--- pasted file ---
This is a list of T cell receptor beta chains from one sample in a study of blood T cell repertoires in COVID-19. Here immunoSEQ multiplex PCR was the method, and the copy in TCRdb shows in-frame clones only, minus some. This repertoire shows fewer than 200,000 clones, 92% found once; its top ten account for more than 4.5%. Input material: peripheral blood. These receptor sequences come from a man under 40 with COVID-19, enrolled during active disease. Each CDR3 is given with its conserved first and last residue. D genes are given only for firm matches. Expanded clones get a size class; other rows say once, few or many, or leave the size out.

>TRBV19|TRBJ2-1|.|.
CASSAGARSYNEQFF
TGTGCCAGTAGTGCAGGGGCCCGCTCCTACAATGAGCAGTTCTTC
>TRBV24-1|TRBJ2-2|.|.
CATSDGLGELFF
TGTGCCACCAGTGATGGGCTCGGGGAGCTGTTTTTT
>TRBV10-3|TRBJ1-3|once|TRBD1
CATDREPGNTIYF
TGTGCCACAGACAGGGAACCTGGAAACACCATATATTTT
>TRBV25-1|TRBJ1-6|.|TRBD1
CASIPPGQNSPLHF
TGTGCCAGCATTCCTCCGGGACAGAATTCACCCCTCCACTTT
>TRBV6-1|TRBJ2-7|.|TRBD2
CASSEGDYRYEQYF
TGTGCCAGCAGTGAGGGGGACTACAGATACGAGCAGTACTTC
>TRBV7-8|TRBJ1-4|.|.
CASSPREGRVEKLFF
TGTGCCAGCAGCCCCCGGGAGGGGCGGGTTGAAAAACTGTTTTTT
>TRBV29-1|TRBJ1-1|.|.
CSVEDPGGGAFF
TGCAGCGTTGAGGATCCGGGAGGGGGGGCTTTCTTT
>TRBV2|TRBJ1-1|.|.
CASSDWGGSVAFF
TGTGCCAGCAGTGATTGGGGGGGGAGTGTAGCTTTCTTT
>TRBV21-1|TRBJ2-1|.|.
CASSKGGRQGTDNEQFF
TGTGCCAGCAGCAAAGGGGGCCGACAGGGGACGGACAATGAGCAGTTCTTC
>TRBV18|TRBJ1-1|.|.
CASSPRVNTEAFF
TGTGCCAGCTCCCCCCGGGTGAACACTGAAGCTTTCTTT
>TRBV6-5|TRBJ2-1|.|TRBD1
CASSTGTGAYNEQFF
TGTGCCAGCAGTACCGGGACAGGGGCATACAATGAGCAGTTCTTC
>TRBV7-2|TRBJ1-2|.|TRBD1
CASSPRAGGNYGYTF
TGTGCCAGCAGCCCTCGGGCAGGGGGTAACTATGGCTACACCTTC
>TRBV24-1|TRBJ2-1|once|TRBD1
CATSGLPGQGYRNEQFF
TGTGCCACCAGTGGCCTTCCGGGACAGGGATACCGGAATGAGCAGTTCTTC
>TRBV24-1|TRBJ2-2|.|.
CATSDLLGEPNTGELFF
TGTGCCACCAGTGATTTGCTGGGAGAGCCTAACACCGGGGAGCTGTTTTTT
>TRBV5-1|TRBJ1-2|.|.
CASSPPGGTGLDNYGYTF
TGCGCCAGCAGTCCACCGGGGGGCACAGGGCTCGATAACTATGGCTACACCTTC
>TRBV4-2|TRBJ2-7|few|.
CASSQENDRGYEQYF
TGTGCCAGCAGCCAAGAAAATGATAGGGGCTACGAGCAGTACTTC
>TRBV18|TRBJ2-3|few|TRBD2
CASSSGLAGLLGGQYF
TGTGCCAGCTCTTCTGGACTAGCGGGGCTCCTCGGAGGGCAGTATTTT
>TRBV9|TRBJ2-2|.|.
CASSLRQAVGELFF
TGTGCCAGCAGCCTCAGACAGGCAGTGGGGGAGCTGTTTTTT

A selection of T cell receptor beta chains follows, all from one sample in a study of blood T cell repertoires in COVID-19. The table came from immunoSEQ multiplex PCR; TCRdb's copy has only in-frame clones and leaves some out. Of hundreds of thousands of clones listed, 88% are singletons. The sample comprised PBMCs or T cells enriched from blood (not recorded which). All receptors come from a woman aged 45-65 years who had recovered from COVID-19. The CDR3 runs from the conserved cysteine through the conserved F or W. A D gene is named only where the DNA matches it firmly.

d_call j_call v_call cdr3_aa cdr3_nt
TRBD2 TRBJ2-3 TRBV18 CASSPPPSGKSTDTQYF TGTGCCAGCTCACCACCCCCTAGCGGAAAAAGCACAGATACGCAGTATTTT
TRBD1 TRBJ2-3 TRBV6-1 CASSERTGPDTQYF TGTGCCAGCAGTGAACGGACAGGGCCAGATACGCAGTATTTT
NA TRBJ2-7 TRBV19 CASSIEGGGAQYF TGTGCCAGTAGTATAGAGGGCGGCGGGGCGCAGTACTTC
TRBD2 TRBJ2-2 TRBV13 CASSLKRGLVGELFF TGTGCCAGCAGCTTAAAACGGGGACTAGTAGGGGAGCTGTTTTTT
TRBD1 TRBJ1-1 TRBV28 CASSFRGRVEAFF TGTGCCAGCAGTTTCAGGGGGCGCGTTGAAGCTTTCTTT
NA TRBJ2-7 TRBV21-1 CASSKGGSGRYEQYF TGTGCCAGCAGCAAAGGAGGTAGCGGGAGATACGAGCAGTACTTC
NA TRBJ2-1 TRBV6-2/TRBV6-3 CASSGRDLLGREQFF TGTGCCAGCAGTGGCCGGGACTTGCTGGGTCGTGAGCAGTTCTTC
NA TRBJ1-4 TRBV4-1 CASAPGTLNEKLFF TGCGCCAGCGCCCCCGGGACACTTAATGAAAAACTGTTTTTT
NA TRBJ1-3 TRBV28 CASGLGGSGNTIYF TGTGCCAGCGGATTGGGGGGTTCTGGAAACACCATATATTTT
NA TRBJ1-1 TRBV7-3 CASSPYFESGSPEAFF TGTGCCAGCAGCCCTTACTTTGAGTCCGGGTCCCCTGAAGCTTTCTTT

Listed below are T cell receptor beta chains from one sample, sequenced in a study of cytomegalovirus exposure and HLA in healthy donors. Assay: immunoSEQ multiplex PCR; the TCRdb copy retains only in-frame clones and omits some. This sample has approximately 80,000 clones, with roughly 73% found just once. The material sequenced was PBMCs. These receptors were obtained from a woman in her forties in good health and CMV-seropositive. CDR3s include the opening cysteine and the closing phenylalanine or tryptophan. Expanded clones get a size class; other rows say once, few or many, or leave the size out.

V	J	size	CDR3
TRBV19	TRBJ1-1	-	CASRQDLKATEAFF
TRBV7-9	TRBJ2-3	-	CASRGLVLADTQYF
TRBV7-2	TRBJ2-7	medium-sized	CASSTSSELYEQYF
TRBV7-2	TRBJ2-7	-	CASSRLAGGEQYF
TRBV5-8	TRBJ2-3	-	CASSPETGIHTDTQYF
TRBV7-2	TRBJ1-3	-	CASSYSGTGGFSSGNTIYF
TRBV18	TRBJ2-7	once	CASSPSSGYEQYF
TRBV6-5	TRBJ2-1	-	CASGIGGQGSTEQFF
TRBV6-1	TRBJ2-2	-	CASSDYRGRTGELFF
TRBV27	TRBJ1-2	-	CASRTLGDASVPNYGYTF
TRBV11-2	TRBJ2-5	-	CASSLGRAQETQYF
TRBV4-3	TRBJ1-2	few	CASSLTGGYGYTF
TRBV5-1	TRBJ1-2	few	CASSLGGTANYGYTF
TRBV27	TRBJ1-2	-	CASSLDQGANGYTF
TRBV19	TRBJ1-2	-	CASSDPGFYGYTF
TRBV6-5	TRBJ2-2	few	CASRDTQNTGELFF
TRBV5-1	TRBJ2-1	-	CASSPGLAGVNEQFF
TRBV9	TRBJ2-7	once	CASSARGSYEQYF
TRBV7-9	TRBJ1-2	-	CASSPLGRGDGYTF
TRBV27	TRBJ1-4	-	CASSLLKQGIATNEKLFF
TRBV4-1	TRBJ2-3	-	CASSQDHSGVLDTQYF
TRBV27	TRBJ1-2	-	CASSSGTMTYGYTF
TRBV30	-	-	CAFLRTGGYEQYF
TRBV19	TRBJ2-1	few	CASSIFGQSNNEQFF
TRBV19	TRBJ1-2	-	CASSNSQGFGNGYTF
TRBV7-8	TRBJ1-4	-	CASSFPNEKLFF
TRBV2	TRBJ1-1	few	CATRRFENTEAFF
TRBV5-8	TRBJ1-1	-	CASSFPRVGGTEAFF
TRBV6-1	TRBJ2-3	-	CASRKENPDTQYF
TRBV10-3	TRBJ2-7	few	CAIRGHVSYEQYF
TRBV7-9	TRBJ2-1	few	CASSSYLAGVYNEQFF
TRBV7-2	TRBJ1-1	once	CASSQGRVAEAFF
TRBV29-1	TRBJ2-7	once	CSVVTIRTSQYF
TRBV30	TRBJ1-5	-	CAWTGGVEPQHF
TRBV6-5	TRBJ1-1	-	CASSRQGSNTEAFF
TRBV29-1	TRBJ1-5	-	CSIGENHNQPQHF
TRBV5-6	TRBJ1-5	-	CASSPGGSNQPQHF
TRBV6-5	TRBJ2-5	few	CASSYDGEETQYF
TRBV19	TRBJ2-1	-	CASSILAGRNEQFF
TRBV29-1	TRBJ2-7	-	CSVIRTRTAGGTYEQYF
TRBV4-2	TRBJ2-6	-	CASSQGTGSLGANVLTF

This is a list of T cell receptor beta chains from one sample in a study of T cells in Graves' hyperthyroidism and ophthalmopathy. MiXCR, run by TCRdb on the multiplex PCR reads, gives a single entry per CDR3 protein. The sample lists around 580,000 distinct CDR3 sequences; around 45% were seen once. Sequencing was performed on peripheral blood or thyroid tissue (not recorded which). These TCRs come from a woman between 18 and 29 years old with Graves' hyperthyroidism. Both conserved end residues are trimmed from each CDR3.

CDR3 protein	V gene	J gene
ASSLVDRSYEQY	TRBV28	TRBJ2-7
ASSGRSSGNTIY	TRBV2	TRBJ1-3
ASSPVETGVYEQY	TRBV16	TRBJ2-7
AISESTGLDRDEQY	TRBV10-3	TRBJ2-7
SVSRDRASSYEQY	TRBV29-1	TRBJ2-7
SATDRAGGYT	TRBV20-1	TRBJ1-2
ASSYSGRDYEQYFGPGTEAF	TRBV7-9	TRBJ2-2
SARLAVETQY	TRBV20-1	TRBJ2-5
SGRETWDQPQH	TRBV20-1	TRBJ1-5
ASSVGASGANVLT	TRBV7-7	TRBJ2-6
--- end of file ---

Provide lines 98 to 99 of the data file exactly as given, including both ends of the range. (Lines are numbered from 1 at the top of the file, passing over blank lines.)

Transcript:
TRBV6-1	TRBJ2-3	-	CASRKENPDTQYF
TRBV10-3	TRBJ2-7	few	CAIRGHVSYEQYF